Darjeeling's Seasons - By Rhoderick Chalmers
There are only two seasons in Darjeeling - high and low, or more often
just ‘season’ and ‘off-season’. Despite the
disruption caused by political instability in the 1980s, Darjeeling
remains economically dependent on the crowds of tourists who flock here
in spring and autumn.
Mustang - By Mark Turin
Take a map of Nepal. Find the town of Pokhara and run your finger up
the river to the north-west. This is the mighty Kali Gandaki, The Black
One, and its source lies in Mustang, the most awe-inspiring of Nepal’s
Worshipping Kanchenjunga - By Aswini Tamang
I was in Rabongla in mid-September at the time when the Pang Lhabsol celebration were being held at the monastery grounds. Also known as ‘the worship of the snowy ranges’ in earlier days, this chaam is performed as an act of veneration to Sikkim’s protecting deity, Mount Khangchendzonga.
Darjeeling Himalayan Railway - Aswini Tamang
Being accorded a World Heritage status by UNESCO in 1999 was truly a significant moment in the life to this old afflicted Himalayan railway system. It held promises for its revival. The plaque reads, ‘The DHR is the first and still the most outstanding example of a hill passenger railway.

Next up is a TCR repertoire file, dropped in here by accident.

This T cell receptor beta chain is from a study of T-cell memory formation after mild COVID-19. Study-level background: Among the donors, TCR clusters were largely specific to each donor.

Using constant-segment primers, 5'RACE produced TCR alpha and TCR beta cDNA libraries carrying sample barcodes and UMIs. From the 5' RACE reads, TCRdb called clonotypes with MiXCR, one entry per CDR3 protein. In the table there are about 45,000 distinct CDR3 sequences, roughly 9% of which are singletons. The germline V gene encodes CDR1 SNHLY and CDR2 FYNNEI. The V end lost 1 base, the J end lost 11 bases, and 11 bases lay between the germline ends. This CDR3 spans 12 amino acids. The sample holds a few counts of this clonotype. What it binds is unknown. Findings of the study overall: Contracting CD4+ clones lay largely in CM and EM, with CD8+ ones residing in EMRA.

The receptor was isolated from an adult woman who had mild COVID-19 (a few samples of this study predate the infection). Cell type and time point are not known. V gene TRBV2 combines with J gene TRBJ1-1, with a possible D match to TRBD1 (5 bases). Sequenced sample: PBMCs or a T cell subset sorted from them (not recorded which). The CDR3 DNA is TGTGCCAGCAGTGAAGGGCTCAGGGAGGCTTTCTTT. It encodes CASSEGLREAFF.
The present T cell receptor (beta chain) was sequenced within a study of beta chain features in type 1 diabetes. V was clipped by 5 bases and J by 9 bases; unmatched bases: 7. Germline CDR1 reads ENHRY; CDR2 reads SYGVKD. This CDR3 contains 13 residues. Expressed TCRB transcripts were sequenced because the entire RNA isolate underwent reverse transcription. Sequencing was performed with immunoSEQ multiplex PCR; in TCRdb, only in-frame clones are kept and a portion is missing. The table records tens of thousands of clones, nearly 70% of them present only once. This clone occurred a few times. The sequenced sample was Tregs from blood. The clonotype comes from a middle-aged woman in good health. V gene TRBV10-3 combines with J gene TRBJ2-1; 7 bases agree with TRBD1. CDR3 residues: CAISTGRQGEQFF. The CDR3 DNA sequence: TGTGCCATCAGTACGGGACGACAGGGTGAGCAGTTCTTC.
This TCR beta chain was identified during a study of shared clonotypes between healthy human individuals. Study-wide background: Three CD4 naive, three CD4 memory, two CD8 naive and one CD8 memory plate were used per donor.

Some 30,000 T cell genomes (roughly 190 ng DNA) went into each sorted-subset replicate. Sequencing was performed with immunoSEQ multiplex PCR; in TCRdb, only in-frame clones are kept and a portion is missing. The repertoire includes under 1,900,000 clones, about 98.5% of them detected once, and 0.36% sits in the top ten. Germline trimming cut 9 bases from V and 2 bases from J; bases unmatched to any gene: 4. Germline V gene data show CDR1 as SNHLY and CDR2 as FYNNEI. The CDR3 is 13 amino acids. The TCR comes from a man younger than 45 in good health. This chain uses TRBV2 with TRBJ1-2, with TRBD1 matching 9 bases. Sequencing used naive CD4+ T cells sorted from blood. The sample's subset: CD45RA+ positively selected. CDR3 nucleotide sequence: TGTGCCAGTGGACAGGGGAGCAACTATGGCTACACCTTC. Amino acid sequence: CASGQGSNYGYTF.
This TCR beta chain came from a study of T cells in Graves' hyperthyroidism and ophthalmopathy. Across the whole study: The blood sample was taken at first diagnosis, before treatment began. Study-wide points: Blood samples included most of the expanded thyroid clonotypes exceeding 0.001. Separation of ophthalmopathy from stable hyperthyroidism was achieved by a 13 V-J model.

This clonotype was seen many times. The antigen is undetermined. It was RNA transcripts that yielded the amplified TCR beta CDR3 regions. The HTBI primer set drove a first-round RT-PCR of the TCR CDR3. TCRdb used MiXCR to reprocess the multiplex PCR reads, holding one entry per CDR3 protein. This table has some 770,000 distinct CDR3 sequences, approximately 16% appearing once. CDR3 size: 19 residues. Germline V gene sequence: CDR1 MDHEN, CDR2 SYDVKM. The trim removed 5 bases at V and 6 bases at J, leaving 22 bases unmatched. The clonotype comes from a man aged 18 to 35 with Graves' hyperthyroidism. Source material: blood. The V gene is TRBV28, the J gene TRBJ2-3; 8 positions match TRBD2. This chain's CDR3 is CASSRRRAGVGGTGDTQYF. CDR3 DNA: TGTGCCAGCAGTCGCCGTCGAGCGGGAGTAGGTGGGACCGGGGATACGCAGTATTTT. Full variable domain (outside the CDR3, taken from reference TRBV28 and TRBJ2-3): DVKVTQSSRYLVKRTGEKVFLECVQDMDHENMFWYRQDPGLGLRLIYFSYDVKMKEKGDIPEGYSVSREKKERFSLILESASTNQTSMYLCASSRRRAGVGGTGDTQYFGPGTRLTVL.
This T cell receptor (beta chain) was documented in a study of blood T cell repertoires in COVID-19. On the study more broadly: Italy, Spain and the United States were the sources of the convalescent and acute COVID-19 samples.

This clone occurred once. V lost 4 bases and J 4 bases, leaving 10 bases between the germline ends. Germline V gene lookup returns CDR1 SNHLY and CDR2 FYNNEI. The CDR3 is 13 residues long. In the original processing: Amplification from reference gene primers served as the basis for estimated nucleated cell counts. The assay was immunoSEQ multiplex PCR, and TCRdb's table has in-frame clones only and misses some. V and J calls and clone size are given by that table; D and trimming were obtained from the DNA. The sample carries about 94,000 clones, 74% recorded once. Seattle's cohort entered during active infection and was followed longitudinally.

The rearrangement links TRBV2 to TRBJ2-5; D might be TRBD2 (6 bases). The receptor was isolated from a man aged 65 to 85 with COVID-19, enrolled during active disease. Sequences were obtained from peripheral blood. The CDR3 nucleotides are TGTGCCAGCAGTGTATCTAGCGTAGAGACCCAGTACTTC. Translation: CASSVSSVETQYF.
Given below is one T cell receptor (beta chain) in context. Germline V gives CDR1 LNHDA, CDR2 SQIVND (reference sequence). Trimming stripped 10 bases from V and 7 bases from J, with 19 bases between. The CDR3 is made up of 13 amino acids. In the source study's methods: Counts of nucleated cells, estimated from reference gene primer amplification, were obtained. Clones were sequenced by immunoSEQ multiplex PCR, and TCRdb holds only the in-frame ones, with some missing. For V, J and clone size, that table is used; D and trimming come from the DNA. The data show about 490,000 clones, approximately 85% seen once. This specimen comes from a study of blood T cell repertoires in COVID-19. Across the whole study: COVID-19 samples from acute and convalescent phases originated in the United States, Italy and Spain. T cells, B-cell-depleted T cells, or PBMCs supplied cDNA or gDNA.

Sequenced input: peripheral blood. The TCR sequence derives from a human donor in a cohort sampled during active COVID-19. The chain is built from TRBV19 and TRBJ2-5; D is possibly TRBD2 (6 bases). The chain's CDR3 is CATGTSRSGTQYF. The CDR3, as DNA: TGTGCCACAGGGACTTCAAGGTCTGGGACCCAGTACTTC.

Tashiding Monastery & Bumchu Festival
This sacred water festival is the monastery’s main event. Held on the 14th and 15th day of the first month of the Tibetan lunar year (which falls sometime between February and March), this ancient ritual is one of the holiest Buddhist festivals in Sikkim. Thousands of devotees visit the sacred celebration and an endless train of people can be seen from midnight until the next day waiting for their turn to receive the holy water.
From Caravan Trails to a Highway
It seems a challenge to have a highway in this area. The road passage to Lachung in the heart of North Sikkim is a 118 km long roller-coaster adventure. From unpredictable boulder-crashing zones to treacherous remains of roads still suspended between landslides, slushy patches flooded by torrential streams to sections that one must negotiate under bonnet deep water